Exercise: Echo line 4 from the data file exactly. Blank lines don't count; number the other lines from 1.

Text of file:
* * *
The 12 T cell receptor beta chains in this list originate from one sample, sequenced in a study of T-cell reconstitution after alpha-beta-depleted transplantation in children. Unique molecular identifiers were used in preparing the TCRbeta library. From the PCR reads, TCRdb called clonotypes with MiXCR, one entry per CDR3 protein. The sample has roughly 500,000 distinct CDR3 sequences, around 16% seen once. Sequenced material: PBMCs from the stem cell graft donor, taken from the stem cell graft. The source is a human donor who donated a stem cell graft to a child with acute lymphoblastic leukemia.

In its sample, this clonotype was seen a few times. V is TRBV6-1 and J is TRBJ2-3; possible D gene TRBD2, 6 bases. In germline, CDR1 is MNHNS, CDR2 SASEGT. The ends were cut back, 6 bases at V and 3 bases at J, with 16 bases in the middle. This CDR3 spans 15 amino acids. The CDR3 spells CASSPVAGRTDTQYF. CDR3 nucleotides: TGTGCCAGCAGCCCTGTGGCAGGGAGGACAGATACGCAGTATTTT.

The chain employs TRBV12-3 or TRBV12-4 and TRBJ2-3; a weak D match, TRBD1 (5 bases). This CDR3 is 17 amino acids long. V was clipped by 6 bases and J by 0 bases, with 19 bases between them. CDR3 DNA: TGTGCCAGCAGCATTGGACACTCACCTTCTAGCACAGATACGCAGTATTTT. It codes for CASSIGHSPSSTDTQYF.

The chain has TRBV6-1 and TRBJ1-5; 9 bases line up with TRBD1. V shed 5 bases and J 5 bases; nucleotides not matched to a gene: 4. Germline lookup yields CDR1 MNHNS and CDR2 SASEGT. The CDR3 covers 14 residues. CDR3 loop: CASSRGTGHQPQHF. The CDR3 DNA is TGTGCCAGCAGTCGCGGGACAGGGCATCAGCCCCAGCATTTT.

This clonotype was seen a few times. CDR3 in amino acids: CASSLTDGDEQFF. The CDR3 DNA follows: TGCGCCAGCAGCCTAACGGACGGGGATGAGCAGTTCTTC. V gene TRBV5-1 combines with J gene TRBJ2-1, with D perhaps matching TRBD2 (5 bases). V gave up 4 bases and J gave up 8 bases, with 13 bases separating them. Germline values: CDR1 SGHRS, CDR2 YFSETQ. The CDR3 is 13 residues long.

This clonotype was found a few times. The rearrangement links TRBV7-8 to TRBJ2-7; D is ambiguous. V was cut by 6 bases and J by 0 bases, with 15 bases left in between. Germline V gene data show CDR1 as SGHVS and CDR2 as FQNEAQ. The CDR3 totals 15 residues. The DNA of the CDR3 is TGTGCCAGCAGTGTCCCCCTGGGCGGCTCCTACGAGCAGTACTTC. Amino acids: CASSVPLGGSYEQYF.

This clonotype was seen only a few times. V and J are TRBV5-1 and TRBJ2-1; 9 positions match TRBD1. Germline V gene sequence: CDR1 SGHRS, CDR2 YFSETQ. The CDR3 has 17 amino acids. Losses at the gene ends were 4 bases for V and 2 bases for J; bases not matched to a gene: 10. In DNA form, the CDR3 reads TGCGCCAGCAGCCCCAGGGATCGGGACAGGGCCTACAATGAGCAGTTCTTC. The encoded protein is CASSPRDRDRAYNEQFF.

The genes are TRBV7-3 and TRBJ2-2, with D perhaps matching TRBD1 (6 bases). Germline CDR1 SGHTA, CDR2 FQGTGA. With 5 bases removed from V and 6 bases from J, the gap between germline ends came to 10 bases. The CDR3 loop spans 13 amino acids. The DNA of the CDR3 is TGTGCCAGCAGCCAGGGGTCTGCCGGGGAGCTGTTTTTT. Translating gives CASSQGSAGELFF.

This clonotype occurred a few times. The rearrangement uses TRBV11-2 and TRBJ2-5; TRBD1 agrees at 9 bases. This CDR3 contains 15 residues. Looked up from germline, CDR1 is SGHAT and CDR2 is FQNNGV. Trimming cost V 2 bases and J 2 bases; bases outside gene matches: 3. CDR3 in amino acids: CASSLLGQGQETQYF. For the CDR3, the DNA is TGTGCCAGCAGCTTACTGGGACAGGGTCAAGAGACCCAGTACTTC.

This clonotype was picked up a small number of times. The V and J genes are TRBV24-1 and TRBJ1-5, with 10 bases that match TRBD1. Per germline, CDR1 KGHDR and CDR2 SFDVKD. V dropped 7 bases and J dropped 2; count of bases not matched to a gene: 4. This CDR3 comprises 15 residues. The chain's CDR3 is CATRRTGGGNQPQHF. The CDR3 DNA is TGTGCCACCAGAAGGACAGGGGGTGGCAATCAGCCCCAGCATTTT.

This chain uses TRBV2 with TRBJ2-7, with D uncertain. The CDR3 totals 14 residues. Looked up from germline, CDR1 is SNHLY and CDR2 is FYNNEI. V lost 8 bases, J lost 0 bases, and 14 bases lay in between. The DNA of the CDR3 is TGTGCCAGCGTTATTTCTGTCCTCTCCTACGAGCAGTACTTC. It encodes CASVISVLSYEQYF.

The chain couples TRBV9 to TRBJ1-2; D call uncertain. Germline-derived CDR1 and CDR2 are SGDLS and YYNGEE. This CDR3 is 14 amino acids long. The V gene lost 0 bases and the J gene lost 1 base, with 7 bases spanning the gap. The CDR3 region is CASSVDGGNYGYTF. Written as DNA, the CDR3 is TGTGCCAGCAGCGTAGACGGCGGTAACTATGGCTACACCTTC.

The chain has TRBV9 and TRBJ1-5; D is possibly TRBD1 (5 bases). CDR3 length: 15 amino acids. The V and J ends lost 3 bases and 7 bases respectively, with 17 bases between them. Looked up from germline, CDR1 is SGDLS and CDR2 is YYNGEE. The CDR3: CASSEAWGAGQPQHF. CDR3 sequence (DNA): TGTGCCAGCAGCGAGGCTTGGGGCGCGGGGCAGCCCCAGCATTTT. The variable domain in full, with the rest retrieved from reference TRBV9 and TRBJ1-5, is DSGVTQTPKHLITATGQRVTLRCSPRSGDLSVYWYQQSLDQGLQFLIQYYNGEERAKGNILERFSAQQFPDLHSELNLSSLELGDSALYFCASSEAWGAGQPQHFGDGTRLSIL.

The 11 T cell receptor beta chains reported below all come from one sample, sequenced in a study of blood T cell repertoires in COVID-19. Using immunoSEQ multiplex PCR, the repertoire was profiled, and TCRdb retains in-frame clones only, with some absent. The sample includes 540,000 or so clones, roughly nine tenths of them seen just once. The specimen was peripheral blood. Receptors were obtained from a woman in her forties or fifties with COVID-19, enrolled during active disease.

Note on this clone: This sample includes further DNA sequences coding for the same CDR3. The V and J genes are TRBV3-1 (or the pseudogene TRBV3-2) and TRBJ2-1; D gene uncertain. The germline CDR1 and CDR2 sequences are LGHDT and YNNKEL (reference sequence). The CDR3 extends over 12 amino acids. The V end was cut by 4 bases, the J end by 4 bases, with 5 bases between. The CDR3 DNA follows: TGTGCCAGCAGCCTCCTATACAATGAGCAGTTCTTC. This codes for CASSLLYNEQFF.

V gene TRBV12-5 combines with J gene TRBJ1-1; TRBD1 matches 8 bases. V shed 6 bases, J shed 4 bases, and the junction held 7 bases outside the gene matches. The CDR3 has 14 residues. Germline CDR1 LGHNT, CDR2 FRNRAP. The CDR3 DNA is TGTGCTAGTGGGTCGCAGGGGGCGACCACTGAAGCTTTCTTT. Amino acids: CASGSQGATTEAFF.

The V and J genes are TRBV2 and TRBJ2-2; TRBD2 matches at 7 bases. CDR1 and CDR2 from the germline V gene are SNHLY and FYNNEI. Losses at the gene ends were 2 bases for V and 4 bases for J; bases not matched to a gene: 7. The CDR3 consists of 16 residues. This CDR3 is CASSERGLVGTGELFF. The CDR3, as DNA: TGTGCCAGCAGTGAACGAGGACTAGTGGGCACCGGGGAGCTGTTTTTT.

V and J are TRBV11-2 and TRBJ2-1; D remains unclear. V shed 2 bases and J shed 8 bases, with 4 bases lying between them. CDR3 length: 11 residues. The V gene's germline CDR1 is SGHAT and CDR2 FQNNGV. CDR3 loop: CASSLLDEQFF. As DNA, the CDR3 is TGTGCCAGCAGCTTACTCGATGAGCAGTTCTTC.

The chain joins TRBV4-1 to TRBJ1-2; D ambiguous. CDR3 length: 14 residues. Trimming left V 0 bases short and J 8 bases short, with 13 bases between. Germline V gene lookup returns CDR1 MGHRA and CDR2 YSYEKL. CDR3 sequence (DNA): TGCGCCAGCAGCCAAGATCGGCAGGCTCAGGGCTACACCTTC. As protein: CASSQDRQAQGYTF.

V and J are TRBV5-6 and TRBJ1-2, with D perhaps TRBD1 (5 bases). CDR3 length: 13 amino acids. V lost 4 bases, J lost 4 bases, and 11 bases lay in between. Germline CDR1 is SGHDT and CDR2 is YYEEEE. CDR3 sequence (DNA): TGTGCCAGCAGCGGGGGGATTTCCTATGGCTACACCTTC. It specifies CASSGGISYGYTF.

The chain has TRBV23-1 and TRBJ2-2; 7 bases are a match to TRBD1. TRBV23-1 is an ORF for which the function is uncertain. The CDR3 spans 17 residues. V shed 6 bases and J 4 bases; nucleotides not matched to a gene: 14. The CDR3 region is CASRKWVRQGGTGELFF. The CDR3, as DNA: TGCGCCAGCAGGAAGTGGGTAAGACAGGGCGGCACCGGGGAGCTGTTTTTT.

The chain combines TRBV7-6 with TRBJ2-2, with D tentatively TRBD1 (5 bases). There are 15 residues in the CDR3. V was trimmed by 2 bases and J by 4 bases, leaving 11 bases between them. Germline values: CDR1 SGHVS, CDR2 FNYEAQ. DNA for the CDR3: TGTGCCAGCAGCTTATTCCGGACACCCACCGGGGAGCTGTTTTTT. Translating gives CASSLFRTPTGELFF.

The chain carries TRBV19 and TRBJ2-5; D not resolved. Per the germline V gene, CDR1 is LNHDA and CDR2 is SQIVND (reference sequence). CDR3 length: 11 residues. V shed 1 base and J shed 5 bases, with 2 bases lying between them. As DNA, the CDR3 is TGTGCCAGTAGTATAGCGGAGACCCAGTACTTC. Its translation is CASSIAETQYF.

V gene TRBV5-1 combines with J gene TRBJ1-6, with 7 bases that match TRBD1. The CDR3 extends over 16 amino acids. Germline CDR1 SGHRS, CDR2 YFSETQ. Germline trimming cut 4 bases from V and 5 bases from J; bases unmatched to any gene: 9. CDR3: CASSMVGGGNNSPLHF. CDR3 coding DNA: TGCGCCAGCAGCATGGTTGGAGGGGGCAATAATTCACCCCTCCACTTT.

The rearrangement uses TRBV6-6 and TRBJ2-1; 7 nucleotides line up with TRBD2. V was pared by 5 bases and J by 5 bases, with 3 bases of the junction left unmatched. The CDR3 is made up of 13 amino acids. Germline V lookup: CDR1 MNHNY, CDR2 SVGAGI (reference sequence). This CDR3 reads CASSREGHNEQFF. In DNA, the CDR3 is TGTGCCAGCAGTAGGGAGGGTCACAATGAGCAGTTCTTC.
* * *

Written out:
The chain has TRBV6-1 and TRBJ1-5; 9 bases line up with TRBD1. V shed 5 bases and J 5 bases; nucleotides not matched to a gene: 4. Germline lookup yields CDR1 MNHNS and CDR2 SASEGT. The CDR3 covers 14 residues. CDR3 loop: CASSRGTGHQPQHF. The CDR3 DNA is TGTGCCAGCAGTCGCGGGACAGGGCATCAGCCCCAGCATTTT.